Guinea Pig Feeding
Guinea Pigs are like humans in the sense that they need to get their vitamin C from their diet. Rabbits and many other animals can make their own vitamin C. Fresh grasses, fruits and vegetables generally have plenty of Vitamin C in them, but most of them lose most of it quickly after harvest.
The wild ancestors of Guinea Pigs were grazing animals, living mainly on low growing grasses and other green plants. Guinea Pigs are not good at climbing trees, but if a piece of fruit fell, they were likely to eat it if it smelled good. They also do not dig, but if a nice tuber or other underground edible root was exposed, they would eat it.
Guinea pigs have good senses of smell and taste. They are also cautious in trying new things until they’ve tried as bit and found it edible. If given plenty of choice, they are very good at balancing their own diet.
There are two basic ways of feeding pet Guinea Pigs. One way is to do your best to imitate the diet of wild cavies, and give, as their main food, a good choice of fresh grasses, herbs and vegetables, perhaps, with a good guinea pig food as a standby. This way works well in the Adelaide Hills of South Australia where I live because it’s normally possible to find fresh grasses etc. all year round.
The other way is to use good quality grass hay as the
main food, supplementing it with fresh foods, and using a vitamin supplement.
In some countries, where fresh grasses are not always available, the second way
needs to be used, at least for part of the year.
These two basic ways of feeding your pet guinea pigs are similar to the two basic ways of feeding yourself. One way is to eat a wide variety of fresh foods of types good for people. The other way is to eat junk food with expensive vitamin and mineral supplements. In both cases, big companies, as well as some local shops, would prefer that you buy expensive processed food, rather than growing natural food yourself.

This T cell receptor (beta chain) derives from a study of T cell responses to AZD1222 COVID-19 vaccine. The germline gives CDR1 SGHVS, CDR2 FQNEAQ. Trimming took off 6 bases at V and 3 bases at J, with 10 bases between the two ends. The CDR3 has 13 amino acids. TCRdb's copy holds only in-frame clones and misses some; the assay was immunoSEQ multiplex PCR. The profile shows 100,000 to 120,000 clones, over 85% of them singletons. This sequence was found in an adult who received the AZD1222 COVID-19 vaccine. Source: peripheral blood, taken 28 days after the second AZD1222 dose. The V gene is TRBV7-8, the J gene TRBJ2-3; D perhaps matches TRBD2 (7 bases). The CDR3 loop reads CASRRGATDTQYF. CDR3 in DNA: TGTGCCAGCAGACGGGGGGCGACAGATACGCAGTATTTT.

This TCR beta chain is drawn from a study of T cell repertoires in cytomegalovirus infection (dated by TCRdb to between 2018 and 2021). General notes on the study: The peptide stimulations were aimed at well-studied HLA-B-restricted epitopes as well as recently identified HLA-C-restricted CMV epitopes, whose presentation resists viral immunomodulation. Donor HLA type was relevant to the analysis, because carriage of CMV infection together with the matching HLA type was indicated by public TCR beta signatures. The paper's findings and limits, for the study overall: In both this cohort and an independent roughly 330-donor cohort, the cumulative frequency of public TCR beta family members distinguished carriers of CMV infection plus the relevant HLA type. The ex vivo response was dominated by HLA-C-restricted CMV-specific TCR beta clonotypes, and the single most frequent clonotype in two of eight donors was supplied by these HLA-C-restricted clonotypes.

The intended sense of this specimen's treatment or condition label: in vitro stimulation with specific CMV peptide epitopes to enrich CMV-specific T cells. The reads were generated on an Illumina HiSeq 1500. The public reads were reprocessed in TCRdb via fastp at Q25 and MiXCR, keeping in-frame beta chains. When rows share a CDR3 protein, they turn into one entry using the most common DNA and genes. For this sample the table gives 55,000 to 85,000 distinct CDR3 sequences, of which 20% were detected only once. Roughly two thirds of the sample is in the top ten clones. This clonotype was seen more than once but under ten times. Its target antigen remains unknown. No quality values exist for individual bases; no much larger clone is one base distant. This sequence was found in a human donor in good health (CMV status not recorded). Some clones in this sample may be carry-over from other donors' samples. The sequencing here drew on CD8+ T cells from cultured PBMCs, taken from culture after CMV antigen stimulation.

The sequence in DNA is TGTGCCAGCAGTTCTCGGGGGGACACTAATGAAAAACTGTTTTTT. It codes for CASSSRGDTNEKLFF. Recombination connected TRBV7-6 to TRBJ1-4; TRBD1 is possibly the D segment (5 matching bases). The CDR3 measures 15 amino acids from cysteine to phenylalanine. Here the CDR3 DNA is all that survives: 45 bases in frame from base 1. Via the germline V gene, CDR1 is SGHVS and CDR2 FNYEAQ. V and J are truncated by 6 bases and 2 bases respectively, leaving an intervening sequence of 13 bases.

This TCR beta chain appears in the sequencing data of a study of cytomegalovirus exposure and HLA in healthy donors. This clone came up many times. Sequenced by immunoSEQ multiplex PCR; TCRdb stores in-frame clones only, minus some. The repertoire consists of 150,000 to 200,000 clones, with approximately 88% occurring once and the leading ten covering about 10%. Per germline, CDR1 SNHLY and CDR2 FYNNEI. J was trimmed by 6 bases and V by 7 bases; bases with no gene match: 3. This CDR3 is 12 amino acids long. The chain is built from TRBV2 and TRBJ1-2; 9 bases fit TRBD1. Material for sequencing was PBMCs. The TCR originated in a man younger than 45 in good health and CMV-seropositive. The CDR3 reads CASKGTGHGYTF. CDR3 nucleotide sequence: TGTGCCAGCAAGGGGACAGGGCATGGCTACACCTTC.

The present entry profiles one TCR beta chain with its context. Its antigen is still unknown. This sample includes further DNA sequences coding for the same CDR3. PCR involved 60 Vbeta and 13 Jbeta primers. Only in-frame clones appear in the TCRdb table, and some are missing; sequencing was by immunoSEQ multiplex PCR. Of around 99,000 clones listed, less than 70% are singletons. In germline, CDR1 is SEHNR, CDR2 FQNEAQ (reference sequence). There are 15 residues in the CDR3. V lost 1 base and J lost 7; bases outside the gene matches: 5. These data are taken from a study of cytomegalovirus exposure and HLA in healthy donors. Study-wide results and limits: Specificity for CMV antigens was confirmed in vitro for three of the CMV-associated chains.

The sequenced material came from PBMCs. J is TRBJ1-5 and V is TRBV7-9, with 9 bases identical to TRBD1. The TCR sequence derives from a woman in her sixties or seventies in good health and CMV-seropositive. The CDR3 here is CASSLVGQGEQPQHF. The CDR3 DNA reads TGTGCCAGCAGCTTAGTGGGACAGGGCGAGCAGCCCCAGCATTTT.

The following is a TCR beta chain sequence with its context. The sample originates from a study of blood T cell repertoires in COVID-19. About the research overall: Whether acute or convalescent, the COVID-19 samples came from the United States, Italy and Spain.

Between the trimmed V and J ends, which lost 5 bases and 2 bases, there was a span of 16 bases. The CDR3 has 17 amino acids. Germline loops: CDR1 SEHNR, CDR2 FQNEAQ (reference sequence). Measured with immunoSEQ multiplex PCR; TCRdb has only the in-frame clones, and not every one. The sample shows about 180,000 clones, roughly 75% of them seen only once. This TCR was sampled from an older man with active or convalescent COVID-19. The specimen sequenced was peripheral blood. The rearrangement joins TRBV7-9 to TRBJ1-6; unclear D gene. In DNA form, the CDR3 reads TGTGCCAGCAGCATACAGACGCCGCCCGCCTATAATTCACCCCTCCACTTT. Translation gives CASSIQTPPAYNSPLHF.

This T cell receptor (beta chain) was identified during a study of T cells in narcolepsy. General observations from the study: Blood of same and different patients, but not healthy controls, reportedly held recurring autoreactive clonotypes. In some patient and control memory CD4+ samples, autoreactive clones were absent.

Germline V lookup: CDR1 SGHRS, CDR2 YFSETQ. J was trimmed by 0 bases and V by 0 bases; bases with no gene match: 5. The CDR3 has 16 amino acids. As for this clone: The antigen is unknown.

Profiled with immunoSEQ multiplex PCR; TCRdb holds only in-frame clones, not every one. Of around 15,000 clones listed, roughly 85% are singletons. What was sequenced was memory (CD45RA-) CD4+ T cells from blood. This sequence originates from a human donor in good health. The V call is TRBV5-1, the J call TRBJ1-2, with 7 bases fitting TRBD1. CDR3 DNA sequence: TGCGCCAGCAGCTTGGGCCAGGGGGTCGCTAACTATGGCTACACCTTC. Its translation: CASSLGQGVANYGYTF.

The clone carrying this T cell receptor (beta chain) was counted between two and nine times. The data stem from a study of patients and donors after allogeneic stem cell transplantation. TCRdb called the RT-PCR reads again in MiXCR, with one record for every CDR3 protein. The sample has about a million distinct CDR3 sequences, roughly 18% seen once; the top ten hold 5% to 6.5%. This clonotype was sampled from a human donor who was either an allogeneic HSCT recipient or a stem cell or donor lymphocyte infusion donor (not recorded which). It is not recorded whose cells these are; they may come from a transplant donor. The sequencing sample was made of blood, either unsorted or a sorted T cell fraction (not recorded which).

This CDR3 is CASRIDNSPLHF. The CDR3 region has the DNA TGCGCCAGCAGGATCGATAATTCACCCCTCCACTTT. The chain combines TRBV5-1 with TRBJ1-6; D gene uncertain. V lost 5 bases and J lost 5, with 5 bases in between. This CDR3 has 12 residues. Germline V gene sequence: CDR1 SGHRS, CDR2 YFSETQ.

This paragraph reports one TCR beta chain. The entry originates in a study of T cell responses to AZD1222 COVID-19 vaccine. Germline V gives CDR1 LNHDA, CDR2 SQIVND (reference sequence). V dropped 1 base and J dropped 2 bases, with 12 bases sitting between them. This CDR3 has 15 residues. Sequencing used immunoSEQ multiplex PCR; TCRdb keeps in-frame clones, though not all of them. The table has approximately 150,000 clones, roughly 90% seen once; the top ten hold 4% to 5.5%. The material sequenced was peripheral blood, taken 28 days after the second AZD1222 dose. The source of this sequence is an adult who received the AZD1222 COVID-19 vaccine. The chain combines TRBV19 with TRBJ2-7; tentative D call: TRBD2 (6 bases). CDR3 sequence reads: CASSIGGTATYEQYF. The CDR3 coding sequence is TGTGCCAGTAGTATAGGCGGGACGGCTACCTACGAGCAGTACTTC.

Your Guinea Pig should have clean, fresh water all the time. Although Guinea Pigs eating mainly fresh watery food may not drink much, they still need to have water available. Guinea pigs eating mainly dry foods drink a lot more water, and nearly all animals drink more in hot weather.
Guinea Pigs Foods
Man-made foods intended for Guinea Pigs should always have a Vitamin C supplement included. The main one I use is the Laucke brand of Rabbit and Guinea Pig mix, but different brands will be available in different places.
Clover is an important high protein food that adds variety to their diet, but clover and other legumes should not be given in very large amounts.
Vegetables and Fruit
Most vegetables and fruit intended for human consumption are also suitable for Guinea Pigs. Whether it is for you, or for your pet, the food needs to be fresh. Unfortunately, some of the fruit and vegetables sold in supermarkets are not really fresh enough either for us or our pets. If there is any doubt about it being fit for human consumption, it shouldn’t be fed to your Guinea Pig.
Guinea Pigs shouldn’t be fed anything that is known to be poisonous to humans, or to other animals. A few foods that are good for us are dangerous to some of our pets. Chocolate, onions and avocados are good human foods, but are dangerous for some types of animal. Avoid giving them to your Guinea Pig.